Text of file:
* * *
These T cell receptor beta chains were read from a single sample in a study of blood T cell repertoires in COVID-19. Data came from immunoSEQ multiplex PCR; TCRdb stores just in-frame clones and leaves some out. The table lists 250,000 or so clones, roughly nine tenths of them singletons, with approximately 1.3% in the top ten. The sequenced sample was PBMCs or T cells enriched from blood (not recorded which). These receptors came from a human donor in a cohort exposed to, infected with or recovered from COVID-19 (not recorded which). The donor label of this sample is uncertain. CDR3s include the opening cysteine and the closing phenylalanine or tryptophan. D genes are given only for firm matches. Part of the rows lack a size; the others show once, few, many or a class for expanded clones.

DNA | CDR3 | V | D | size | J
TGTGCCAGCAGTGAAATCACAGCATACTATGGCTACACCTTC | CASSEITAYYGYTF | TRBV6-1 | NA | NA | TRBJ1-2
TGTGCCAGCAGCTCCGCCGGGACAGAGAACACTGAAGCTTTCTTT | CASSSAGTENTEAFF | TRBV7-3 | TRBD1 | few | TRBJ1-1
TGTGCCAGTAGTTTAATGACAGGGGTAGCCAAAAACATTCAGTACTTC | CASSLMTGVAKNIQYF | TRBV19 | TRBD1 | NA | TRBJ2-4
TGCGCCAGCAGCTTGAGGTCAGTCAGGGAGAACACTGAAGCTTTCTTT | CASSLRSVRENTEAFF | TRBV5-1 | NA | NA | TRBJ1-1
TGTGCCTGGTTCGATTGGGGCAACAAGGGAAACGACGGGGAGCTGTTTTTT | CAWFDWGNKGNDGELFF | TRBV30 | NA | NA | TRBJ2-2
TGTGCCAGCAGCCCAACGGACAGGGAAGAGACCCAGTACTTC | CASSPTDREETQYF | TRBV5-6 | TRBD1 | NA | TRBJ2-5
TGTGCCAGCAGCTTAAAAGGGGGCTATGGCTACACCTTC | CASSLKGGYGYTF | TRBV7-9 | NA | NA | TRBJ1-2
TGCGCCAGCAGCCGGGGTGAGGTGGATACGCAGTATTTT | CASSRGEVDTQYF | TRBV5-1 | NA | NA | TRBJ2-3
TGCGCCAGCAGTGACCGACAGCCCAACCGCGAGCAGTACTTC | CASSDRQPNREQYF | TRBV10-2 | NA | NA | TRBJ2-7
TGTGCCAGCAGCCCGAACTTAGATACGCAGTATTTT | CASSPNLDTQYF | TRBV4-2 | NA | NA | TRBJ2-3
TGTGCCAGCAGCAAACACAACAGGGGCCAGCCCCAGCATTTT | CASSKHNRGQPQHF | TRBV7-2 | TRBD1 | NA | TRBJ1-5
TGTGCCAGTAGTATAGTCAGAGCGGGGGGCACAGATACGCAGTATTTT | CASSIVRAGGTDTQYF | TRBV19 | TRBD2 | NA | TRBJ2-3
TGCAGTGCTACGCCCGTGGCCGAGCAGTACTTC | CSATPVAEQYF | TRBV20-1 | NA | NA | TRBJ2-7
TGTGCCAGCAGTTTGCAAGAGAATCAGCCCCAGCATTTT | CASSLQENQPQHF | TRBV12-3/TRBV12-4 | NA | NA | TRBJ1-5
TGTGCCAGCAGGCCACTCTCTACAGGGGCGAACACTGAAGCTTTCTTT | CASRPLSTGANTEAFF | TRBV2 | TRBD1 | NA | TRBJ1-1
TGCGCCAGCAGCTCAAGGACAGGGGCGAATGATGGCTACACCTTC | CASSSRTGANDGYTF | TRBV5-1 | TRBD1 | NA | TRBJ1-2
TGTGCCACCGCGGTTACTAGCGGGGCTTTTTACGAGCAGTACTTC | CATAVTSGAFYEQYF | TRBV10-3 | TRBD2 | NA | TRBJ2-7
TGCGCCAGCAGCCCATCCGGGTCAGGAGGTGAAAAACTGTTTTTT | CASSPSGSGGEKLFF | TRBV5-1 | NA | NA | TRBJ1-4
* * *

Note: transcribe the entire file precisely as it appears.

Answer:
These T cell receptor beta chains were read from a single sample in a study of blood T cell repertoires in COVID-19. Data came from immunoSEQ multiplex PCR; TCRdb stores just in-frame clones and leaves some out. The table lists 250,000 or so clones, roughly nine tenths of them singletons, with approximately 1.3% in the top ten. The sequenced sample was PBMCs or T cells enriched from blood (not recorded which). These receptors came from a human donor in a cohort exposed to, infected with or recovered from COVID-19 (not recorded which). The donor label of this sample is uncertain. CDR3s include the opening cysteine and the closing phenylalanine or tryptophan. D genes are given only for firm matches. Part of the rows lack a size; the others show once, few, many or a class for expanded clones.

DNA | CDR3 | V | D | size | J
TGTGCCAGCAGTGAAATCACAGCATACTATGGCTACACCTTC | CASSEITAYYGYTF | TRBV6-1 | NA | NA | TRBJ1-2
TGTGCCAGCAGCTCCGCCGGGACAGAGAACACTGAAGCTTTCTTT | CASSSAGTENTEAFF | TRBV7-3 | TRBD1 | few | TRBJ1-1
TGTGCCAGTAGTTTAATGACAGGGGTAGCCAAAAACATTCAGTACTTC | CASSLMTGVAKNIQYF | TRBV19 | TRBD1 | NA | TRBJ2-4
TGCGCCAGCAGCTTGAGGTCAGTCAGGGAGAACACTGAAGCTTTCTTT | CASSLRSVRENTEAFF | TRBV5-1 | NA | NA | TRBJ1-1
TGTGCCTGGTTCGATTGGGGCAACAAGGGAAACGACGGGGAGCTGTTTTTT | CAWFDWGNKGNDGELFF | TRBV30 | NA | NA | TRBJ2-2
TGTGCCAGCAGCCCAACGGACAGGGAAGAGACCCAGTACTTC | CASSPTDREETQYF | TRBV5-6 | TRBD1 | NA | TRBJ2-5
TGTGCCAGCAGCTTAAAAGGGGGCTATGGCTACACCTTC | CASSLKGGYGYTF | TRBV7-9 | NA | NA | TRBJ1-2
TGCGCCAGCAGCCGGGGTGAGGTGGATACGCAGTATTTT | CASSRGEVDTQYF | TRBV5-1 | NA | NA | TRBJ2-3
TGCGCCAGCAGTGACCGACAGCCCAACCGCGAGCAGTACTTC | CASSDRQPNREQYF | TRBV10-2 | NA | NA | TRBJ2-7
TGTGCCAGCAGCCCGAACTTAGATACGCAGTATTTT | CASSPNLDTQYF | TRBV4-2 | NA | NA | TRBJ2-3
TGTGCCAGCAGCAAACACAACAGGGGCCAGCCCCAGCATTTT | CASSKHNRGQPQHF | TRBV7-2 | TRBD1 | NA | TRBJ1-5
TGTGCCAGTAGTATAGTCAGAGCGGGGGGCACAGATACGCAGTATTTT | CASSIVRAGGTDTQYF | TRBV19 | TRBD2 | NA | TRBJ2-3
TGCAGTGCTACGCCCGTGGCCGAGCAGTACTTC | CSATPVAEQYF | TRBV20-1 | NA | NA | TRBJ2-7
TGTGCCAGCAGTTTGCAAGAGAATCAGCCCCAGCATTTT | CASSLQENQPQHF | TRBV12-3/TRBV12-4 | NA | NA | TRBJ1-5
TGTGCCAGCAGGCCACTCTCTACAGGGGCGAACACTGAAGCTTTCTTT | CASRPLSTGANTEAFF | TRBV2 | TRBD1 | NA | TRBJ1-1
TGCGCCAGCAGCTCAAGGACAGGGGCGAATGATGGCTACACCTTC | CASSSRTGANDGYTF | TRBV5-1 | TRBD1 | NA | TRBJ1-2
TGTGCCACCGCGGTTACTAGCGGGGCTTTTTACGAGCAGTACTTC | CATAVTSGAFYEQYF | TRBV10-3 | TRBD2 | NA | TRBJ2-7
TGCGCCAGCAGCCCATCCGGGTCAGGAGGTGAAAAACTGTTTTTT | CASSPSGSGGEKLFF | TRBV5-1 | NA | NA | TRBJ1-4